Travel blog: Santiago, Chile

On top of San Cristobel Hill. There are some mountains in the distance somewhere.

When we arrived in Santiago a thick, hazy fog shrouded the famous Andes Mountains – that seem to be visible from almost everywhere in Chile and which have become an emblem of this part of our trip – so they were barely discernible to our tired, sleep deprived eyes.

Throughout our 12-hour bus journey to Santiago we’d been held prisoner in our seats  by the people in front of us pushing their seats back so far we could barely move our legs.(still, as Bolivia approaches I feel I may regret whining about the buses in Chile).

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On the bus to Santiago.

We then had some trouble finding our apartment, so drove around and around the city with an exasperated taxi driver, who then just dropped us off in the rough vicinity of where we believed our hotel to be. Eventually, we found it and all was good and well in the world again.

San Cristobal Hill

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The first thing we decided to do was take the funicular train 300m up to San Cristobal Hill.  I felt a bit uneasy on the train – it seems so very unnatural to be on a train that is near vertical!

The top of the hill offers good views over the city – though the balmy haze had barely lifted so visibility was limited. However, from here you can see how the mountains hug the city, protecting it from the wind, resulting in a hot, sticky temperature.

The peak of the hill is home to a sanctuary dedicated to the Immaculate Conception, with a 22-metre statue of the Blessed Virgin Mary which presides over the city, and an amphitheatre and a chapel.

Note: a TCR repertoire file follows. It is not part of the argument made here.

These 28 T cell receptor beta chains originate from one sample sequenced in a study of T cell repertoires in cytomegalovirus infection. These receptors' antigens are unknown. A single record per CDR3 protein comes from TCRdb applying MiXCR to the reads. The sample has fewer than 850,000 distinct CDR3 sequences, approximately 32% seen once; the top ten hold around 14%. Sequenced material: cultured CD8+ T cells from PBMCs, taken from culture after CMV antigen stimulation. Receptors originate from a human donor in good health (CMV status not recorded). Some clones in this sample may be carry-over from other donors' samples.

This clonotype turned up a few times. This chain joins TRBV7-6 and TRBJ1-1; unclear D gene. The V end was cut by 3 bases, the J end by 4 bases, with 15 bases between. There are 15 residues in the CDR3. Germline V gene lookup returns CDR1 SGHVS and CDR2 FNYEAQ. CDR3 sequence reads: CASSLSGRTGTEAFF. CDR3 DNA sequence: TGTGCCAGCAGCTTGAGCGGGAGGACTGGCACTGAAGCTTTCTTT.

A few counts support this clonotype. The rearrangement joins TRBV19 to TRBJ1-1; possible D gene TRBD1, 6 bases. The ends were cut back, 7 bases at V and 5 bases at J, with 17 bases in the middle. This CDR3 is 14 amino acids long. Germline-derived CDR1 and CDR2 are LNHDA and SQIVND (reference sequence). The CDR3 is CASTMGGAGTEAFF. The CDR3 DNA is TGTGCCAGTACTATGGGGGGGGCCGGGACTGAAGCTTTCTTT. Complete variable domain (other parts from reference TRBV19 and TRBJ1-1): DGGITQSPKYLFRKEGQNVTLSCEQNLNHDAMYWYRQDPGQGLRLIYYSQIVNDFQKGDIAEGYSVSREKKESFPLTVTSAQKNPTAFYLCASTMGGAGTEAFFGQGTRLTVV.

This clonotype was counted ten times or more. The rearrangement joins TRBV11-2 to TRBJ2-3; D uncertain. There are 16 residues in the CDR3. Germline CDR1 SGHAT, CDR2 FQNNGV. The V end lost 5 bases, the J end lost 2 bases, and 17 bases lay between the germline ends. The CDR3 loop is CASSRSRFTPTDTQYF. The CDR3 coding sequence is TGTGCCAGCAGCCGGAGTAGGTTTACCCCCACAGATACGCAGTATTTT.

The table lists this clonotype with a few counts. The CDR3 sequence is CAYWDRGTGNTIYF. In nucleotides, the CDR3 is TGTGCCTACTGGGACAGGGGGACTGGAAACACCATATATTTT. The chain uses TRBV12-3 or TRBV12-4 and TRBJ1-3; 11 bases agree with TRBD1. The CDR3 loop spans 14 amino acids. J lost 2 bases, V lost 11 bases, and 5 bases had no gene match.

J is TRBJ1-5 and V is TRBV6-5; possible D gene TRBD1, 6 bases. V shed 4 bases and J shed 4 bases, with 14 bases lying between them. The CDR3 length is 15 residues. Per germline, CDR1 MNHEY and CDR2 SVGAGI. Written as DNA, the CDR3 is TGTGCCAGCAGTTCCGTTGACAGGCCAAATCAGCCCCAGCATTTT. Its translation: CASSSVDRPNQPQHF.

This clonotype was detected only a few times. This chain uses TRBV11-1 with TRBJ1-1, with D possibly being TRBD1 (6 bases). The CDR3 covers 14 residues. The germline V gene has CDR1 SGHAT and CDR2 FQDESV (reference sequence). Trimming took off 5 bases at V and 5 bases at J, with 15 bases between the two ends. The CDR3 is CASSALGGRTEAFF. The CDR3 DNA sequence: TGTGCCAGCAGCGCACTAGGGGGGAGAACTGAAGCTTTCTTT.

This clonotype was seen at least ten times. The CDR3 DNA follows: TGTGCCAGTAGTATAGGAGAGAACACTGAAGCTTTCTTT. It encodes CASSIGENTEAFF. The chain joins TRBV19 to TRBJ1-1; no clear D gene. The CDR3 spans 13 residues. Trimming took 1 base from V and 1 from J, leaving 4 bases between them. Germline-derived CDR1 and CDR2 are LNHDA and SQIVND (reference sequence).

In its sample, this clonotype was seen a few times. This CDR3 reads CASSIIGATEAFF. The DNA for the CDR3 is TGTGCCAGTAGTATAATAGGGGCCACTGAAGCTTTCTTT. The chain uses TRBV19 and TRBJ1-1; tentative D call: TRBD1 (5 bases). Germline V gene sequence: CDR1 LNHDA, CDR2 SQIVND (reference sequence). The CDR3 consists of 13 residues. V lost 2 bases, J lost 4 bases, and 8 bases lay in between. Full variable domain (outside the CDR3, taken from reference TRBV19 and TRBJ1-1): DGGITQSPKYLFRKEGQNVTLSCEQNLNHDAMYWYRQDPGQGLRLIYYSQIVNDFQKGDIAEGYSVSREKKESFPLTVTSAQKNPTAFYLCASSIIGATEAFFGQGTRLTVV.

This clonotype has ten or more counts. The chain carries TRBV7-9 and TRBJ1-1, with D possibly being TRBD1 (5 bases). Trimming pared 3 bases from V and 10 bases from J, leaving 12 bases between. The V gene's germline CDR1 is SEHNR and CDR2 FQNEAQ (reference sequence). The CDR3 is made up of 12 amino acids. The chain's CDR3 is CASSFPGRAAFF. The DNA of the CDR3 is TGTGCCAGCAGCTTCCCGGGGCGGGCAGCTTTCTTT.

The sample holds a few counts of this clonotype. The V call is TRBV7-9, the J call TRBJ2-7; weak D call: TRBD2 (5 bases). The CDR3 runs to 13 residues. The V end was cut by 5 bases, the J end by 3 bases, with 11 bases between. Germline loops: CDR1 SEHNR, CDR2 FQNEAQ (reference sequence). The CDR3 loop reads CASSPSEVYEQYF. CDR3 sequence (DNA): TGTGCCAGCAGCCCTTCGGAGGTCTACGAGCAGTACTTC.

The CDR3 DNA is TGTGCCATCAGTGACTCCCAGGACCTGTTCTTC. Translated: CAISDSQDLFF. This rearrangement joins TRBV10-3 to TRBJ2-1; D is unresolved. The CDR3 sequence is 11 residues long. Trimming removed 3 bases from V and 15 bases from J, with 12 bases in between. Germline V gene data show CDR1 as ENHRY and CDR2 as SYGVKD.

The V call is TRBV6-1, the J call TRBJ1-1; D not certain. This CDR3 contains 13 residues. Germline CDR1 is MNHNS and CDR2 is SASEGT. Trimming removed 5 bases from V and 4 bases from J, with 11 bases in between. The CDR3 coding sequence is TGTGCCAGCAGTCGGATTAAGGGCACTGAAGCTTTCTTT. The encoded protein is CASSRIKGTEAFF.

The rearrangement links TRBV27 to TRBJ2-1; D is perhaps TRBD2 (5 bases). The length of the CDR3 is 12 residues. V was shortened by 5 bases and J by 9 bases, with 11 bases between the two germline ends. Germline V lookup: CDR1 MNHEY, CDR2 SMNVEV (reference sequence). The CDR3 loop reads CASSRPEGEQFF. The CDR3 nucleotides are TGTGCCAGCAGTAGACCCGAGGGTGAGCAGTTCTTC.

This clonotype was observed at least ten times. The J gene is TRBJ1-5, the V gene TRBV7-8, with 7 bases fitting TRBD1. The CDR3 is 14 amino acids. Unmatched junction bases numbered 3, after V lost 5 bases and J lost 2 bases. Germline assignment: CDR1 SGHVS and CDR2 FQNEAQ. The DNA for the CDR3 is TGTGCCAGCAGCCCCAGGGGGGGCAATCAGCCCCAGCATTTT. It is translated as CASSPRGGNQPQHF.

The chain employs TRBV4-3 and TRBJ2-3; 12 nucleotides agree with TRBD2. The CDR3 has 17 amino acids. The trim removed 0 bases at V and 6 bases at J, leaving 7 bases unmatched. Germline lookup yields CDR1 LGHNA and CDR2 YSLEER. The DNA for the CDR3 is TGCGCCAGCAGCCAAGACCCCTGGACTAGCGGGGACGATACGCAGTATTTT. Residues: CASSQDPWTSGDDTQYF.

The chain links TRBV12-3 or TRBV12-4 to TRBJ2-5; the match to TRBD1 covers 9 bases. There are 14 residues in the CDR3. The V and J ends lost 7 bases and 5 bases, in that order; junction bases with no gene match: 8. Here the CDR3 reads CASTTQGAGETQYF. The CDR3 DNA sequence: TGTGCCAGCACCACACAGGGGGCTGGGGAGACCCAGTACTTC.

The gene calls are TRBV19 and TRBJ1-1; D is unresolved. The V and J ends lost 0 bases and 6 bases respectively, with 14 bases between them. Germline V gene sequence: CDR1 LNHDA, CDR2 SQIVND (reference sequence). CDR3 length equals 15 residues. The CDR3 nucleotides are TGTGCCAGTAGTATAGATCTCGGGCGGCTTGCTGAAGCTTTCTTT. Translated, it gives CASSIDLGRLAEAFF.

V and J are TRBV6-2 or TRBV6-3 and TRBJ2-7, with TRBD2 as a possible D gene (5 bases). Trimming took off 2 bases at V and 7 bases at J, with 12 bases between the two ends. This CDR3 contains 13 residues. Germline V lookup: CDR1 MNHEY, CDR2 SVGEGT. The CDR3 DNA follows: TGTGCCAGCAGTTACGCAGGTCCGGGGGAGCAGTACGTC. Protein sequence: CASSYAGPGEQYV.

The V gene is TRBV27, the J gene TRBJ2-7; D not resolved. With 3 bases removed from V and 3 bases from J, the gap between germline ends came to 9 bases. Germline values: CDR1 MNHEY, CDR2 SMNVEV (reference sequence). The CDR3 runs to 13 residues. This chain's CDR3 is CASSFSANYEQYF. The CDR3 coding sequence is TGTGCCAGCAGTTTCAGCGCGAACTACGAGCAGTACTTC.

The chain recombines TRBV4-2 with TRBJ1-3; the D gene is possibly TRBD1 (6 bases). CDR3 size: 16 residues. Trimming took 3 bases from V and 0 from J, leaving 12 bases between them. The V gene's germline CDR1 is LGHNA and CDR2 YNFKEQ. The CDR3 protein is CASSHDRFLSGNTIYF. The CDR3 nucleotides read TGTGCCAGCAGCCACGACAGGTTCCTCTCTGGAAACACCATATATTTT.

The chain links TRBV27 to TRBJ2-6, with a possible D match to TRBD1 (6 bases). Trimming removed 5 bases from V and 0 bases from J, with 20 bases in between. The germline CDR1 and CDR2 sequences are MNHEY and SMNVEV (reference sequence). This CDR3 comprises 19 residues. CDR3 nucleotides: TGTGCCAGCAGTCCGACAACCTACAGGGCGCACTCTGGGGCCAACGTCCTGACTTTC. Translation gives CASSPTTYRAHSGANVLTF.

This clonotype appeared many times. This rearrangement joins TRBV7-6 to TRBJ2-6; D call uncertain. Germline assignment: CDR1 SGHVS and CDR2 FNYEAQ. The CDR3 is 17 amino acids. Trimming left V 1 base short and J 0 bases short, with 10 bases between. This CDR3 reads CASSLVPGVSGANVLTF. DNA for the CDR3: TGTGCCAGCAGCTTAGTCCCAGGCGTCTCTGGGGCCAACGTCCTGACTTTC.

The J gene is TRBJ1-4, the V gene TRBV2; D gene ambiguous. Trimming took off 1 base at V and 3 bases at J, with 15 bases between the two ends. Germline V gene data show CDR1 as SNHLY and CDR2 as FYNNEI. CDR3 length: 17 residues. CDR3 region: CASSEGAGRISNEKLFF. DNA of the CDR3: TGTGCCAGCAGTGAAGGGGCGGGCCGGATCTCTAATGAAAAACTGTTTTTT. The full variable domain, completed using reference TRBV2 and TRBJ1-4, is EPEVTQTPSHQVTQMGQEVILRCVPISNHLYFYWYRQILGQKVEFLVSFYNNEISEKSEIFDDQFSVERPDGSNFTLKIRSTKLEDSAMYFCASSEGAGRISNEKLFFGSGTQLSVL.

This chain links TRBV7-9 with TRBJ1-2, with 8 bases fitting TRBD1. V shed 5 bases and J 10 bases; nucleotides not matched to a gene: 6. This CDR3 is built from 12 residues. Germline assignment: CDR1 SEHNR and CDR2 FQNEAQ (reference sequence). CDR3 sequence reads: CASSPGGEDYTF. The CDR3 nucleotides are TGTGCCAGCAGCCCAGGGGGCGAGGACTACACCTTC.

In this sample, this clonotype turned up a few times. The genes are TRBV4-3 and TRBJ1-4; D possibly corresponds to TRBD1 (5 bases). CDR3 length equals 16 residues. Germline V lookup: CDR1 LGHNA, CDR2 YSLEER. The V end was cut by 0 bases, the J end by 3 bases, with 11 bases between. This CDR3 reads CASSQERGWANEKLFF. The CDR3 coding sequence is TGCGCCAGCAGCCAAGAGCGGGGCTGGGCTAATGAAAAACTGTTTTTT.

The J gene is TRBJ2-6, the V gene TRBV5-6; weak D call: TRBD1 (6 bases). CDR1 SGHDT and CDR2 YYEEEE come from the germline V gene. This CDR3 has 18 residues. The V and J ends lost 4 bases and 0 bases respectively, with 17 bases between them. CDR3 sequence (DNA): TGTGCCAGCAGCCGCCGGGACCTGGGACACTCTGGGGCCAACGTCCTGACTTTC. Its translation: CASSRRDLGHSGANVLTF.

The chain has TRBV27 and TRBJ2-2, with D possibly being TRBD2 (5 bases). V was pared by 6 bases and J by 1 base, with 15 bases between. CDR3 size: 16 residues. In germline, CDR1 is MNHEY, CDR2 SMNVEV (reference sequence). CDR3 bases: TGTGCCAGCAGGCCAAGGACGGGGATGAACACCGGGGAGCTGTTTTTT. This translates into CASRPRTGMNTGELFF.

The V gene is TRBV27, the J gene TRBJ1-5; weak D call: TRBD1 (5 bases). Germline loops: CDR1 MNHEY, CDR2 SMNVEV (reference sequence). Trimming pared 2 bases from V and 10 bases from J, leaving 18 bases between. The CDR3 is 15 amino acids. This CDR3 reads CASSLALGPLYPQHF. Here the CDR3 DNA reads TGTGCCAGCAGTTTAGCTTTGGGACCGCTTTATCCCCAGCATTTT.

San Cristobal is a reverent reminder of how Chileans, to an outside observer, seem to be a considerably religious bunch. (In fact, as of 2012, 66.6% of the Chilean population over 15 years of age claimed to be of Catholic creed.) It’s a common sight to see people cross themselves as they pass one of the many religious icons scattered around the country.

We decided to walk back down the hill, which, just let me warn you, is a lot longer than the 5km the guy in the office told me it was. And it’s not a straight winding road down, so it’s quite easy to get lost – not always fun in the blazing 30 degree mid-day sun. (I’d assumed San Cristobal was like The Peak in Hong Kong, which is very straightforward to walk down).

This night we had a fine dining experience at Borago which you can read more about here.

The Pinochet years – human rights abuses explored

One of the most interesting things we did was go to the Museo de la Memoria y los Derechos Humanos (Museum of Memory and Human Rights).

This museum dedicated to all the human rights abuses carried out around the world, but focuses mostly on the horrible human rights abuses and ‘disappearances’ carried out between 1973 and 1993 by Chile’s military dictatorship, led by General Augusto Pinochet.

It’s estimated that 40,000 people were disappeared, tortured or executed during this period. The museum chronicles this period. It has excerpts of newspaper headlines from the state-controlled media at the time, video, personal accounts and much more.

Particularly poignant was listening to the speech by the ousted president Salvador Allende reminding his people to stay strong. He remained in the Presidential Palace, that we’d visited the day before, as it was bombed, apparently shooting himself before he was captured.

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Presidential Palace.

Perhaps one of the saddest stories detailed in the museum was that of a 10-year-old boy who  disappeared and was later found dead, most likely tortured and killed by the regime.